Down the street, at Main and Magnolia, URBN Coal Fired Pizza was open for business after shutting down Friday. 

“We had to cancel a party of 30, a retirement party, that had been planned for a long time,” said manager John Younger. 

He said the restaurant stands to lose a significant amount of money because several large events, including the Cajon Classic Cruise car show on Wednesday and Oktoberfest, scheduled for Friday through Sunday – were cancelled. 

 “Somebody lost their life – that’s pretty serious,” Younger said. “But this is our livelihood, it’s a mom-and-pop shop.”

Also closed for the weekend is Pancho’s Taco Shop, where Olango died. But the shuttered restaurant still bustled with activity on Saturday.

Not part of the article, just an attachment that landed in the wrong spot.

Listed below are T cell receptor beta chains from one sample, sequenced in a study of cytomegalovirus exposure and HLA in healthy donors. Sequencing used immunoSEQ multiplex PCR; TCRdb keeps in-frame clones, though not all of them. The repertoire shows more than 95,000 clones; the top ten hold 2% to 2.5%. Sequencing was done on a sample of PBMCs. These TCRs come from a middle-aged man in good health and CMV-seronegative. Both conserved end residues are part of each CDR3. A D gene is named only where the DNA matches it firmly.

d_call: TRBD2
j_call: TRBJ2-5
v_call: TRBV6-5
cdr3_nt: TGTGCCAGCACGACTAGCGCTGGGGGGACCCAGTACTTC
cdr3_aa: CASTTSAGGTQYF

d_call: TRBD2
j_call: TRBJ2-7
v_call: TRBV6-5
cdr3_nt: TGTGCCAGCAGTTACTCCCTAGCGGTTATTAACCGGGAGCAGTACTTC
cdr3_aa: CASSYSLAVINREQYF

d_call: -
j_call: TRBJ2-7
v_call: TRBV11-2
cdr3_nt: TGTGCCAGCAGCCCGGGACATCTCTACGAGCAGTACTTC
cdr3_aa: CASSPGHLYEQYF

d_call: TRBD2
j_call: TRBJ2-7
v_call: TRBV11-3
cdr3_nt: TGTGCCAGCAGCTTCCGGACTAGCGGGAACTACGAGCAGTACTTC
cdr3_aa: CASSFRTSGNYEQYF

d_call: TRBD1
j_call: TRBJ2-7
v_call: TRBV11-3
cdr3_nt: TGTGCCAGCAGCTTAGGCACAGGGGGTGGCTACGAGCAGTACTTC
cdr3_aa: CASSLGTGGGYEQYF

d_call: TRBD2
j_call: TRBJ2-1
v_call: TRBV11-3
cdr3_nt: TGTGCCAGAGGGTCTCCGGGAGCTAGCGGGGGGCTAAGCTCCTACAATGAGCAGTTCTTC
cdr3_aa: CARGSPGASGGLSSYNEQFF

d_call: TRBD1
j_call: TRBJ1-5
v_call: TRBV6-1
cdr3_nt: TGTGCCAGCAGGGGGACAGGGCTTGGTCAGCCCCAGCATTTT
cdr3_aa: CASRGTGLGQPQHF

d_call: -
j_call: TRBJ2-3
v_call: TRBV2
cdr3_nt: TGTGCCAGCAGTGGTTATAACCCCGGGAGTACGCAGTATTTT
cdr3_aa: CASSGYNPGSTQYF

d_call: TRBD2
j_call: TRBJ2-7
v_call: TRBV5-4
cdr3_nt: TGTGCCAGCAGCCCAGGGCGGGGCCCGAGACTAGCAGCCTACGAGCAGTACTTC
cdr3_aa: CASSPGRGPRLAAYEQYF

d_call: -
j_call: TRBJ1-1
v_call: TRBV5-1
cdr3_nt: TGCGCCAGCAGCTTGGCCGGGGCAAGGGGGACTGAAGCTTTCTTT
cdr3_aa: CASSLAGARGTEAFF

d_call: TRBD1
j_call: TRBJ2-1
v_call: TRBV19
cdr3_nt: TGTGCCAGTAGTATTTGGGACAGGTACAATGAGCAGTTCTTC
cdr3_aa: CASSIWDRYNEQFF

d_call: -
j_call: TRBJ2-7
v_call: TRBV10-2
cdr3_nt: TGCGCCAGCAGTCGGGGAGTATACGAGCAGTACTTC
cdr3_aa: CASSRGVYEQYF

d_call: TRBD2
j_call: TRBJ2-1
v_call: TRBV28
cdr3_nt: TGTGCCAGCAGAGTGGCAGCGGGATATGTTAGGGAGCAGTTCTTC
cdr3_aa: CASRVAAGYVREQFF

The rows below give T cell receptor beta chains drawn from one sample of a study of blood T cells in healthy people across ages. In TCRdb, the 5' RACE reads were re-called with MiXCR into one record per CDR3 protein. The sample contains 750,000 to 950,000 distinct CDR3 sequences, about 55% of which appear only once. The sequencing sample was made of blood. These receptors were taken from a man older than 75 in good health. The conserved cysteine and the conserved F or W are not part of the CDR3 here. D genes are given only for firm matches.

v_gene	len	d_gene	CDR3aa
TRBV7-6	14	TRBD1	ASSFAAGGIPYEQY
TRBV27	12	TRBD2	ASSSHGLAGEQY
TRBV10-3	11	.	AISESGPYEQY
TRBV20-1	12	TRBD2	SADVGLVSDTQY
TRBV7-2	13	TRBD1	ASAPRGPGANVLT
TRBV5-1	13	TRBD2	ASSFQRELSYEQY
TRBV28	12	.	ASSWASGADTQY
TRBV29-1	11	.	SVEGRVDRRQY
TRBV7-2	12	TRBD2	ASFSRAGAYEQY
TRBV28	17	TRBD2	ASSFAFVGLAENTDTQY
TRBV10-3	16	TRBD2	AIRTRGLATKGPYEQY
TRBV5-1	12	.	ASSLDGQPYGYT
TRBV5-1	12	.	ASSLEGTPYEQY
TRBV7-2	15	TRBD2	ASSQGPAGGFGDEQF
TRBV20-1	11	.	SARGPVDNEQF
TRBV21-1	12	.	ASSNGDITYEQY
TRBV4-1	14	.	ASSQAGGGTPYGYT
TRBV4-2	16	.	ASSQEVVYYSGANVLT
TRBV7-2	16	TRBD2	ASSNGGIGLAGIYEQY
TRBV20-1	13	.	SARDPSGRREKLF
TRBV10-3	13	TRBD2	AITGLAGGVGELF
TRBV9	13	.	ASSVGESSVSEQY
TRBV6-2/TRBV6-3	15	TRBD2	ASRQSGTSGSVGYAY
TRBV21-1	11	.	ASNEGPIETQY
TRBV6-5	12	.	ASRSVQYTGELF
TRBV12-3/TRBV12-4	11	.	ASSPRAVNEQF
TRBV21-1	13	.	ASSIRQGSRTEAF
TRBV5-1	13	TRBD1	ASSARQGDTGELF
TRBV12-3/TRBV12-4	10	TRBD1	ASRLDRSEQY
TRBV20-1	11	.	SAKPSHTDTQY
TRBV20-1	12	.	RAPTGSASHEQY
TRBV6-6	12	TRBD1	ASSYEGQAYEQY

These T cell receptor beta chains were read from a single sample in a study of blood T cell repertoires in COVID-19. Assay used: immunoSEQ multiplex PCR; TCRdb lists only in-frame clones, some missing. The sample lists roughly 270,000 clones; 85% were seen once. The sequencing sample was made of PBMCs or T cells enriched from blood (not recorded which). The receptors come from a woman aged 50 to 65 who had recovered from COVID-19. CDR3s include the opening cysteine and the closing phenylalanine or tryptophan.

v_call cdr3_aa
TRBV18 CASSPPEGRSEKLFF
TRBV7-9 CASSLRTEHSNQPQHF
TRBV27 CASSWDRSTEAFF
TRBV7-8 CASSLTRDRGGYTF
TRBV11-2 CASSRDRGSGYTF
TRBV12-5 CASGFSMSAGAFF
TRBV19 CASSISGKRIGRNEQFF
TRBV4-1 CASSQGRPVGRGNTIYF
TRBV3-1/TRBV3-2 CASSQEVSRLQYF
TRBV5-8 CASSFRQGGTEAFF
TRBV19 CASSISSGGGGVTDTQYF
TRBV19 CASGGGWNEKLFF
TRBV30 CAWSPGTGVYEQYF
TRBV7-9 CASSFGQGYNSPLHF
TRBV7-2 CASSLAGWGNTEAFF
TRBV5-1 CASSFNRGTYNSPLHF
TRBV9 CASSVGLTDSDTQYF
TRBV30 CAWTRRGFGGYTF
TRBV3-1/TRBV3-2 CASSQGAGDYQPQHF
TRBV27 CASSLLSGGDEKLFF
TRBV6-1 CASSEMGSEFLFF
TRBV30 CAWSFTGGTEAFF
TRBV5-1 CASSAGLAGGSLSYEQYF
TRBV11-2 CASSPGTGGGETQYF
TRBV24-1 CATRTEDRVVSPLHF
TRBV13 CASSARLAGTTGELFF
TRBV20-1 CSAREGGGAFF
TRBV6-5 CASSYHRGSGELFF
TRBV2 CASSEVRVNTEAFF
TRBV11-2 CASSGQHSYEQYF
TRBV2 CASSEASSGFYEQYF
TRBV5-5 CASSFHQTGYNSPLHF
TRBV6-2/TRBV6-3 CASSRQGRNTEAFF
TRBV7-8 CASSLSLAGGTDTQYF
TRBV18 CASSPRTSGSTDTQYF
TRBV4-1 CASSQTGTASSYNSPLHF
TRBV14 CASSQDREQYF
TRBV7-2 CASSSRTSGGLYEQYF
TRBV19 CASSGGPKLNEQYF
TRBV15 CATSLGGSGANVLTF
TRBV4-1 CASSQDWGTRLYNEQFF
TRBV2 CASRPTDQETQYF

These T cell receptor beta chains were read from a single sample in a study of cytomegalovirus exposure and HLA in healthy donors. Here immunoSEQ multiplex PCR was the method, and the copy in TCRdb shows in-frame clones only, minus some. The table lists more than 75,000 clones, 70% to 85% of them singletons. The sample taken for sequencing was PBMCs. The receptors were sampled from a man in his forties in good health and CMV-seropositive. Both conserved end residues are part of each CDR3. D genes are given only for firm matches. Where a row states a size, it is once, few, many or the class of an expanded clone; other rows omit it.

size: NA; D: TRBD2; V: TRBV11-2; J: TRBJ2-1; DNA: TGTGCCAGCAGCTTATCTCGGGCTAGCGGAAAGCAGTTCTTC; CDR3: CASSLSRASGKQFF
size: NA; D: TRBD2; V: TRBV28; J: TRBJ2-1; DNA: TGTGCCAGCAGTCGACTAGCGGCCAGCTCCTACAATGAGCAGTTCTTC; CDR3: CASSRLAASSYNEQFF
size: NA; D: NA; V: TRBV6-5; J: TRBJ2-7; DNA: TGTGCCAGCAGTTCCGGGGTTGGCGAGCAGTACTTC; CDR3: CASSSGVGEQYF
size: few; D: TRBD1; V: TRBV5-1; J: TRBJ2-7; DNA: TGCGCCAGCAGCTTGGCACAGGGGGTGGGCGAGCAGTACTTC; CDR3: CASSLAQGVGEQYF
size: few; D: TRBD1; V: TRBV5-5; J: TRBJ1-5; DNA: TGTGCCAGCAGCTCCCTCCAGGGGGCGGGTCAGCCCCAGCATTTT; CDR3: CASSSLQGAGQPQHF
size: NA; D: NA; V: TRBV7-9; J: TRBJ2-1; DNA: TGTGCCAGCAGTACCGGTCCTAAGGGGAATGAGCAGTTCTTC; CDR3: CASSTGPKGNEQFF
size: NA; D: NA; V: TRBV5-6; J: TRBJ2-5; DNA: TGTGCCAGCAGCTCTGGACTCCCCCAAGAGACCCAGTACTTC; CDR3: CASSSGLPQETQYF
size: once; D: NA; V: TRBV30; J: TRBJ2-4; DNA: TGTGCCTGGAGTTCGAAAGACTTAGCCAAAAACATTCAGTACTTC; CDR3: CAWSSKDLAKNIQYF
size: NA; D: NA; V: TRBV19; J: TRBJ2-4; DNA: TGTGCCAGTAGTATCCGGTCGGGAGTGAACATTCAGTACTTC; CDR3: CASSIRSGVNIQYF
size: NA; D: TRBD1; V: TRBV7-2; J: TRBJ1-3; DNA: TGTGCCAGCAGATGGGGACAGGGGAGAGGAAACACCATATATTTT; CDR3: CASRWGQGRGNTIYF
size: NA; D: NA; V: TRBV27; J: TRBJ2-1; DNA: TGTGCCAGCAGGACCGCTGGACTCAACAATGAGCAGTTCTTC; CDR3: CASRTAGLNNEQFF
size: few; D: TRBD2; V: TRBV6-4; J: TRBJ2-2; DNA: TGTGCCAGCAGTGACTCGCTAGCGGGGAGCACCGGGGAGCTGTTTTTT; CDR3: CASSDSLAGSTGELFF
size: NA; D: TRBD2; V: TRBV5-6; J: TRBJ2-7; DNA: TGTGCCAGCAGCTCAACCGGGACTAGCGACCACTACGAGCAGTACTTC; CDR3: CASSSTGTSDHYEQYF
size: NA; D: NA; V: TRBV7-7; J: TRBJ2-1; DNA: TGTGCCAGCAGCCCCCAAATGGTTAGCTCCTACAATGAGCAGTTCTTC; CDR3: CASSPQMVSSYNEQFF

El Cajon barber Anthony “A.J.” Jiminez, 26, had organized a vigil by the tree in the parking lot where Olango fell. Dozens of votive candles, bouquets of flowers, photographs and cards were displayed under a pop-up tent. Jiminez, who was giving away soft drinks and food to all comers, invited out friends, family and neighbors on behalf of his new community group Police Our Police. 

He said he was inspired to start the group after learning that police officers spend fewer hours in training than he did as a barber. He believes there would be fewer police-related shootings if they officers better trained to handle situations with people who are mentally troubled.